hide Matching Documents

The documents where this entity occurs most often are shown below. Click on a document to open it.

Document Max. Freq Min. Freq
James Parton, Horace Greeley, T. W. Higginson, J. S. C. Abbott, E. M. Hoppin, William Winter, Theodore Tilton, Fanny Fern, Grace Greenwood, Mrs. E. C. Stanton, Women of the age; being natives of the lives and deeds of the most prominent women of the present gentlemen 1 1 Browse Search
View all matching documents...

Your search returned 1 result in 1 document section:

James Parton, Horace Greeley, T. W. Higginson, J. S. C. Abbott, E. M. Hoppin, William Winter, Theodore Tilton, Fanny Fern, Grace Greenwood, Mrs. E. C. Stanton, Women of the age; being natives of the lives and deeds of the most prominent women of the present gentlemen, The woman's rights movement and its champions in the United States. (search)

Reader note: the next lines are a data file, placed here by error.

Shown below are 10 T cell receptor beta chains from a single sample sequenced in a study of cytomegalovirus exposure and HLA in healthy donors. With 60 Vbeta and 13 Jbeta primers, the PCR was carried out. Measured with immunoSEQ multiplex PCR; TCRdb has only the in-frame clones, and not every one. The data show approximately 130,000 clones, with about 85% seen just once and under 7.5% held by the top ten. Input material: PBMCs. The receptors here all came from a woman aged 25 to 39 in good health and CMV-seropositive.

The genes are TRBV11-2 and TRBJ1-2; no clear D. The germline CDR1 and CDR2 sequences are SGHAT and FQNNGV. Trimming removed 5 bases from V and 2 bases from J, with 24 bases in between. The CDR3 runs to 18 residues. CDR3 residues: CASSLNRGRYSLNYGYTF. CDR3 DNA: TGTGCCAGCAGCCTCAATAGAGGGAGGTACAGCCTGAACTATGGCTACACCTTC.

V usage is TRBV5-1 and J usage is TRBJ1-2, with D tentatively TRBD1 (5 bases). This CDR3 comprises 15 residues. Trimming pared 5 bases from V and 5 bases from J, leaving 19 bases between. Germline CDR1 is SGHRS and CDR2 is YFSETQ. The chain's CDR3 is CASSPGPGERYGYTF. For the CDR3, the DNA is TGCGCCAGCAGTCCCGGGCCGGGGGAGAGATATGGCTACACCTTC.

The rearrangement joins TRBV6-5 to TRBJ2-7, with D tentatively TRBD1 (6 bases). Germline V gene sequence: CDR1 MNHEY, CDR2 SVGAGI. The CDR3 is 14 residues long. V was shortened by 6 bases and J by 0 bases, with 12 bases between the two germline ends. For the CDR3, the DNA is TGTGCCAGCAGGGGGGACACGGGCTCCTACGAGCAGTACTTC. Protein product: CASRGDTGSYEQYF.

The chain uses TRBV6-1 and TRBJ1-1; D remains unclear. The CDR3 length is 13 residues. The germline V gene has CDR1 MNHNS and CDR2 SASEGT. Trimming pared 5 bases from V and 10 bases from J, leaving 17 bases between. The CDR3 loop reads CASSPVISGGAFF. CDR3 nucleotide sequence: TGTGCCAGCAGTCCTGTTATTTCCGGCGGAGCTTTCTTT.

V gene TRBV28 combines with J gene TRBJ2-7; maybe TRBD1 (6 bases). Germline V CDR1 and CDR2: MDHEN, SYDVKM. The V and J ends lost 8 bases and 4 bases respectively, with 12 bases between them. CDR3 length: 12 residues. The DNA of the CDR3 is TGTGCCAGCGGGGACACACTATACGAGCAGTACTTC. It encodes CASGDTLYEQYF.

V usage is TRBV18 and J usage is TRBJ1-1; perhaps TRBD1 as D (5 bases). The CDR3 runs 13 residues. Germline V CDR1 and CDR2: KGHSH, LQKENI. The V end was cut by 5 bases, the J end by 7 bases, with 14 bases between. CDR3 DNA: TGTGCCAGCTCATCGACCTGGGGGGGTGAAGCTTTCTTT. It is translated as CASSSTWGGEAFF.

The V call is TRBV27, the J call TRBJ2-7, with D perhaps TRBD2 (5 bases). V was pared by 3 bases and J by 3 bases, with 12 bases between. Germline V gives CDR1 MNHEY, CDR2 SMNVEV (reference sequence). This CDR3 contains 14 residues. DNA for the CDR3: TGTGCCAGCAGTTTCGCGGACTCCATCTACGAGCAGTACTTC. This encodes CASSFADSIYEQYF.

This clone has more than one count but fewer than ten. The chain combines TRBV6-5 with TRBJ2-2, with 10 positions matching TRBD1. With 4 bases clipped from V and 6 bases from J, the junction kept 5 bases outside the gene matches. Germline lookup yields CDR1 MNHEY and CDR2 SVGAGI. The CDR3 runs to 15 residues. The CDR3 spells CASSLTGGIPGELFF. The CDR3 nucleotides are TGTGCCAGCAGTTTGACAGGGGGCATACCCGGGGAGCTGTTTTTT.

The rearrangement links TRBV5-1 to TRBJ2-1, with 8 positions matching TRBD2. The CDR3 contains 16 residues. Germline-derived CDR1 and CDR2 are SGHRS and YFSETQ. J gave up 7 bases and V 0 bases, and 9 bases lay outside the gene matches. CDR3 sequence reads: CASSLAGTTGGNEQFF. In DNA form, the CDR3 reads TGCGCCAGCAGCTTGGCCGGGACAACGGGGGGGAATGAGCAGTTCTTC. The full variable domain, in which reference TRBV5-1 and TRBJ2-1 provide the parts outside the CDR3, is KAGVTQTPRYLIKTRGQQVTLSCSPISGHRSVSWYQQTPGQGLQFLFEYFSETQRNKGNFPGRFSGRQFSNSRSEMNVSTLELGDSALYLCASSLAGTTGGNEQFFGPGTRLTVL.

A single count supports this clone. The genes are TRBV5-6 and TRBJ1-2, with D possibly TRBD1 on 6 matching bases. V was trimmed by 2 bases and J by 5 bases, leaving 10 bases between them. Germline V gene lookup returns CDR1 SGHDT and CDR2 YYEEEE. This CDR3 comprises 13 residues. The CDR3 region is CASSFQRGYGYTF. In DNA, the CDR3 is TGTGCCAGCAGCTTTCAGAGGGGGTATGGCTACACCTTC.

I have heard her often tell that, as she would roll out a well-made barrel, her father would pat her on the head, and say, Ah, Fanny, you should have been a boy! Fanny had a kind and loving nature, and early felt the most intense sympathy for the fugitives from slavery. Her tenderness and charity for these despised people often subjected her to the ridicule of her young companions. She became familiarized with their sufferings and wants, in her frequent visits to her grandmother, Mrs. Mary Bancroft Dana, whose home was on the Ohio River, opposite Blennerhasset's Island. At the age of twenty-one she married James L. Gage, a lawyer of McConnellsville, Ohio,--a man of great humanity and moral integrity. With a family of eight children, and all the hardships of that Western life, Mrs. Gage still found time, through all those years, to read, and write for leading journals, and often to speak, too, on temperance, slavery, and woman's rights. As she stood almost alone on these questi